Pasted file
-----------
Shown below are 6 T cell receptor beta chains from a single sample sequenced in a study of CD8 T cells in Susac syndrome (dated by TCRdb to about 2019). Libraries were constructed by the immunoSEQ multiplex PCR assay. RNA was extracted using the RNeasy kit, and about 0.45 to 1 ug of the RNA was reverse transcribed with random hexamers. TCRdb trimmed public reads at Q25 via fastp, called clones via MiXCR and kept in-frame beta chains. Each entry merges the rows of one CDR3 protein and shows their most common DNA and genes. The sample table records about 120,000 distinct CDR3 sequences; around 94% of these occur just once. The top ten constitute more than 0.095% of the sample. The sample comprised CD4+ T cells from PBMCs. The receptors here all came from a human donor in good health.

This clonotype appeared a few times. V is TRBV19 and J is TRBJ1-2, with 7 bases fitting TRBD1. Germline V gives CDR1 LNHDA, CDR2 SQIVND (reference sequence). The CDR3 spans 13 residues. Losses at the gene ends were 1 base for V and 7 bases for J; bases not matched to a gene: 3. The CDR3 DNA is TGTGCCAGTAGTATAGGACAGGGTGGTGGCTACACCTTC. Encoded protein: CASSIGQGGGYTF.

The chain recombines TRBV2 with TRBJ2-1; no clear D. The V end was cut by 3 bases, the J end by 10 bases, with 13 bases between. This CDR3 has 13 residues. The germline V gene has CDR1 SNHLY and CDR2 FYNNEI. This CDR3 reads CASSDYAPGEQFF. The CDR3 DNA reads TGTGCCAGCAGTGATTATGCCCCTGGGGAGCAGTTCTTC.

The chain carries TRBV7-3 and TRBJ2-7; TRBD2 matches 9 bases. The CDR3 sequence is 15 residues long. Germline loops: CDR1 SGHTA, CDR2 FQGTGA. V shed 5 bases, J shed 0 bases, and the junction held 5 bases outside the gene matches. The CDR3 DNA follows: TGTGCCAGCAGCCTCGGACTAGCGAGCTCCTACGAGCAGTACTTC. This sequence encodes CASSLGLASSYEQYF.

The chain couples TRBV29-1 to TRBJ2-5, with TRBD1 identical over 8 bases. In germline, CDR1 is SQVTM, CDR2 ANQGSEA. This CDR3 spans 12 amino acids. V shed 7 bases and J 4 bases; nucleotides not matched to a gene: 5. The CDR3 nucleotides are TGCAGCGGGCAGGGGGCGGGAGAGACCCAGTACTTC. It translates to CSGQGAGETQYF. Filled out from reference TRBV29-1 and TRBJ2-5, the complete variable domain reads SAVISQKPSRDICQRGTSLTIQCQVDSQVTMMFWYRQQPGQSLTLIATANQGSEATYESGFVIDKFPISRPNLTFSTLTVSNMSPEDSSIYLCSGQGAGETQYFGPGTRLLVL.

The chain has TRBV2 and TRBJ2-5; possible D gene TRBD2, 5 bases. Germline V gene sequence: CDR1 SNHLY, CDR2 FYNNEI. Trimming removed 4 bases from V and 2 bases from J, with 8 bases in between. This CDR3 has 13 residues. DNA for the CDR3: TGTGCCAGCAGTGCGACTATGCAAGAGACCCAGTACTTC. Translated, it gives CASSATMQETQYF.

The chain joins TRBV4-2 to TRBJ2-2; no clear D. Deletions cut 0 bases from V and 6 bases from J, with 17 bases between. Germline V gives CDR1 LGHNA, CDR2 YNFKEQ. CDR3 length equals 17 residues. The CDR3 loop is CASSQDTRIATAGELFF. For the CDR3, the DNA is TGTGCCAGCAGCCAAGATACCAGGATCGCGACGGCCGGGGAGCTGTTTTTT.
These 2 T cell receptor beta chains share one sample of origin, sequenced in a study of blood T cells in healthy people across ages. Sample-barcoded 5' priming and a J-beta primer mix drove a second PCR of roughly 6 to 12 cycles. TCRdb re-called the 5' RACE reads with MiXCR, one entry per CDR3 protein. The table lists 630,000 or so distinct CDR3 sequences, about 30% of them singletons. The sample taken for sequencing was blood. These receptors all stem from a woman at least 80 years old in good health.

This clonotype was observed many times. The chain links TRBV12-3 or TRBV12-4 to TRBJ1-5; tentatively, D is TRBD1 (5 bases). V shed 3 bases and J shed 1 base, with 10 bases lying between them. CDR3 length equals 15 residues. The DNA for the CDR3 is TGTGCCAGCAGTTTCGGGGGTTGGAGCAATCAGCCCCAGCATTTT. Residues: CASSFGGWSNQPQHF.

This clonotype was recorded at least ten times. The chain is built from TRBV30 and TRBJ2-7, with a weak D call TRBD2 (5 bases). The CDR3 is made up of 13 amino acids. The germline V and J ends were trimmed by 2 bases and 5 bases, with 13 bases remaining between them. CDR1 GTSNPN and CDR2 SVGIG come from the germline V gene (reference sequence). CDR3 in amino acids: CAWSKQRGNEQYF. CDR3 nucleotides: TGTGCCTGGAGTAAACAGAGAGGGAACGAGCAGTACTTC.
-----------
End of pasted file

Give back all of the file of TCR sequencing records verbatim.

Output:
Shown below are 6 T cell receptor beta chains from a single sample sequenced in a study of CD8 T cells in Susac syndrome (dated by TCRdb to about 2019). Libraries were constructed by the immunoSEQ multiplex PCR assay. RNA was extracted using the RNeasy kit, and about 0.45 to 1 ug of the RNA was reverse transcribed with random hexamers. TCRdb trimmed public reads at Q25 via fastp, called clones via MiXCR and kept in-frame beta chains. Each entry merges the rows of one CDR3 protein and shows their most common DNA and genes. The sample table records about 120,000 distinct CDR3 sequences; around 94% of these occur just once. The top ten constitute more than 0.095% of the sample. The sample comprised CD4+ T cells from PBMCs. The receptors here all came from a human donor in good health.

This clonotype appeared a few times. V is TRBV19 and J is TRBJ1-2, with 7 bases fitting TRBD1. Germline V gives CDR1 LNHDA, CDR2 SQIVND (reference sequence). The CDR3 spans 13 residues. Losses at the gene ends were 1 base for V and 7 bases for J; bases not matched to a gene: 3. The CDR3 DNA is TGTGCCAGTAGTATAGGACAGGGTGGTGGCTACACCTTC. Encoded protein: CASSIGQGGGYTF.

The chain recombines TRBV2 with TRBJ2-1; no clear D. The V end was cut by 3 bases, the J end by 10 bases, with 13 bases between. This CDR3 has 13 residues. The germline V gene has CDR1 SNHLY and CDR2 FYNNEI. This CDR3 reads CASSDYAPGEQFF. The CDR3 DNA reads TGTGCCAGCAGTGATTATGCCCCTGGGGAGCAGTTCTTC.

The chain carries TRBV7-3 and TRBJ2-7; TRBD2 matches 9 bases. The CDR3 sequence is 15 residues long. Germline loops: CDR1 SGHTA, CDR2 FQGTGA. V shed 5 bases, J shed 0 bases, and the junction held 5 bases outside the gene matches. The CDR3 DNA follows: TGTGCCAGCAGCCTCGGACTAGCGAGCTCCTACGAGCAGTACTTC. This sequence encodes CASSLGLASSYEQYF.

The chain couples TRBV29-1 to TRBJ2-5, with TRBD1 identical over 8 bases. In germline, CDR1 is SQVTM, CDR2 ANQGSEA. This CDR3 spans 12 amino acids. V shed 7 bases and J 4 bases; nucleotides not matched to a gene: 5. The CDR3 nucleotides are TGCAGCGGGCAGGGGGCGGGAGAGACCCAGTACTTC. It translates to CSGQGAGETQYF. Filled out from reference TRBV29-1 and TRBJ2-5, the complete variable domain reads SAVISQKPSRDICQRGTSLTIQCQVDSQVTMMFWYRQQPGQSLTLIATANQGSEATYESGFVIDKFPISRPNLTFSTLTVSNMSPEDSSIYLCSGQGAGETQYFGPGTRLLVL.

The chain has TRBV2 and TRBJ2-5; possible D gene TRBD2, 5 bases. Germline V gene sequence: CDR1 SNHLY, CDR2 FYNNEI. Trimming removed 4 bases from V and 2 bases from J, with 8 bases in between. This CDR3 has 13 residues. DNA for the CDR3: TGTGCCAGCAGTGCGACTATGCAAGAGACCCAGTACTTC. Translated, it gives CASSATMQETQYF.

The chain joins TRBV4-2 to TRBJ2-2; no clear D. Deletions cut 0 bases from V and 6 bases from J, with 17 bases between. Germline V gives CDR1 LGHNA, CDR2 YNFKEQ. CDR3 length equals 17 residues. The CDR3 loop is CASSQDTRIATAGELFF. For the CDR3, the DNA is TGTGCCAGCAGCCAAGATACCAGGATCGCGACGGCCGGGGAGCTGTTTTTT.
These 2 T cell receptor beta chains share one sample of origin, sequenced in a study of blood T cells in healthy people across ages. Sample-barcoded 5' priming and a J-beta primer mix drove a second PCR of roughly 6 to 12 cycles. TCRdb re-called the 5' RACE reads with MiXCR, one entry per CDR3 protein. The table lists 630,000 or so distinct CDR3 sequences, about 30% of them singletons. The sample taken for sequencing was blood. These receptors all stem from a woman at least 80 years old in good health.

This clonotype was observed many times. The chain links TRBV12-3 or TRBV12-4 to TRBJ1-5; tentatively, D is TRBD1 (5 bases). V shed 3 bases and J shed 1 base, with 10 bases lying between them. CDR3 length equals 15 residues. The DNA for the CDR3 is TGTGCCAGCAGTTTCGGGGGTTGGAGCAATCAGCCCCAGCATTTT. Residues: CASSFGGWSNQPQHF.

This clonotype was recorded at least ten times. The chain is built from TRBV30 and TRBJ2-7, with a weak D call TRBD2 (5 bases). The CDR3 is made up of 13 amino acids. The germline V and J ends were trimmed by 2 bases and 5 bases, with 13 bases remaining between them. CDR1 GTSNPN and CDR2 SVGIG come from the germline V gene (reference sequence). CDR3 in amino acids: CAWSKQRGNEQYF. CDR3 nucleotides: TGTGCCTGGAGTAAACAGAGAGGGAACGAGCAGTACTTC.